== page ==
Plaintiff's Amended Complaint states: '6. During said period, to wit: From August 1944 to the 14th day of August, 1945, in furnishing work, supplies and services under the provisions of Contract NObs-16054 and without fault or negligence on its part, plaintiff incurred a loss of $ 33,603.48 in that the cost of performance amounted to $ 62,179.48 and the contract price amounted to $ 28,576.00. 7. During said period, to wit, from August 1944 to August 14, 1945, in furnishing work, supplies and services under the provisions of Contract NObs-17461, and without fault or negligence on its part, plaintiff incurred a loss of $ 65,917.61 in that the cost of performance amounted to $ 158,122.51 and the contract price amounted to $ 92,205.00.' These paragraphs allege that the losses were sustained under contracts under which plaintiff did furnish work, supplies and services on or before August 14, 1945, and allege specifically the amount of losses sustained before August 14, 1945, in compliance with the requirements of the Lucas Act and Executive Order 9786. Although these allegations are contradicted by the affidavit of L. T. Harrison, mentioned above, they must be accepted as true when considering this motion. They state a claim against the defendants upon which relief could be granted and establish this Court's jurisdiction under the Lucas Act and Executive Order 9786. The motion to dismiss or for summary judgment insofar as it is based on plaintiff's failure to allege losses under contracts under which it furnished work, services and supplies on or before August 14, 1945 and plaintiff's failure to specify the amount of losses allegedly sustained on or before August 14, 1945, is without merit and should be denied.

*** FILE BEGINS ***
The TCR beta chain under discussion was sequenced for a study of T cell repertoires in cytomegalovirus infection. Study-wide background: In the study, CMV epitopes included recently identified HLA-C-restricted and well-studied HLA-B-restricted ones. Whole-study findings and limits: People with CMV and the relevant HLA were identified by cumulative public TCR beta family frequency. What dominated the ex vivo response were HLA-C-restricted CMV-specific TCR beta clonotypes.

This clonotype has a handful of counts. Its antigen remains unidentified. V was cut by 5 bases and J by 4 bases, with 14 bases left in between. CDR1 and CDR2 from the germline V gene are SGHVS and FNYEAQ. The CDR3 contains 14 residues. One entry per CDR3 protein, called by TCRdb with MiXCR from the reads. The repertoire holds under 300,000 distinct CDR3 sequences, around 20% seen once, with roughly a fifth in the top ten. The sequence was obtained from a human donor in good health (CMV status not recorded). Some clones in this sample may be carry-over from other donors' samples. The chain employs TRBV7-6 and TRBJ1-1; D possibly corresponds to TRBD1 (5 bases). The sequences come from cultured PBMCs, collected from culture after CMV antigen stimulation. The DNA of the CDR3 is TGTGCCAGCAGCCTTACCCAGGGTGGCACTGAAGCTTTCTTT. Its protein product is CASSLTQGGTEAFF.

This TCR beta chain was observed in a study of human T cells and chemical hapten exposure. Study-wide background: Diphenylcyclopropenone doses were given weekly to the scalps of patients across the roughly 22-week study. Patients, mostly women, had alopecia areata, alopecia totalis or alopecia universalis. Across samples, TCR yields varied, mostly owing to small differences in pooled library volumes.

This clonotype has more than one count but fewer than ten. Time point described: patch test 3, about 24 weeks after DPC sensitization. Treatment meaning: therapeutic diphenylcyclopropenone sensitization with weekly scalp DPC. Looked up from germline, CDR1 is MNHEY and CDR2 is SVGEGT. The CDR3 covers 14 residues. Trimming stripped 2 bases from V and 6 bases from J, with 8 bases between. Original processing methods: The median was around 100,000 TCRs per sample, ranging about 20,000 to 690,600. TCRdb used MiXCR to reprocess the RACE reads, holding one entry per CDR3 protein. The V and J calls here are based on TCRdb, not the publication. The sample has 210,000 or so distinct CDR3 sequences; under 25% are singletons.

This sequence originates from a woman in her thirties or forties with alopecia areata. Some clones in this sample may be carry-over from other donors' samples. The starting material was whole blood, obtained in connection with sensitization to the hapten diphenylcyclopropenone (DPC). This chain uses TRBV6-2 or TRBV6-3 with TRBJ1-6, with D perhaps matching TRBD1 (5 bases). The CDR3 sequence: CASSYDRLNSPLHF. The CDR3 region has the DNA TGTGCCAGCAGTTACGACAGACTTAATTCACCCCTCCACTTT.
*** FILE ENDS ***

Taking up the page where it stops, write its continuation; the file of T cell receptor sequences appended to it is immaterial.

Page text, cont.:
The defendants also rely on Paragraph 307 of Executive Order 9786, which provides in part as follows: 'Relief with respect to a particular loss claimed shall not be granted under the Act and these Regulations unless the war agency considering the claim finds * * * that relief would have been granted under the First War Powers Act, 1941, if final action with respect thereto had been taken by the war agency on or before August 14, 1945.' In Howard Industries, Inc., v. United States, 1949, 83 F.Supp. 337, the United States Court of Claims, in referring to a similar Government contention as to Paragraph 307, stated, inter alia: 'We cannot agree with the Government's contention that the Lucas Act is merely an extension of the First War Powers Act and that only those claims that could have been allowed under that act may be considered under the Lucas Act. * * * We accordingly conclude that Paragraph 307 of Executive Order 9786 is a regulation unauthorized by the Lucas Act and is in direct conflict with the express terms of the act and with its intent as revealed in its legislative history. The Government's motion, insofar as it is based on this regulation, must therefore fail.' This statement is in accord with the views of this Court as expressed in McGann Mfg. Co., Inc., v. United States et al., 1949, 83 F.Supp. 957, and also is supported by the cases of Warner Construction Co. v. Krug, Sec. of the Interior et al., D.C.D.C. 1948, 80 F.Supp. 81; and Modern Engineering Co., Inc., v. United States, Ct. Cl., 1949, 83 F.Supp. 346.

 Accordingly, the motion of defendants to dismiss the petition, or in the alternative for summary judgment, should be denied.

 Now, July 19, 1949, it is ordered that defendants' motion to dismiss or for summary judgment be, and it hereby is, denied.

19490719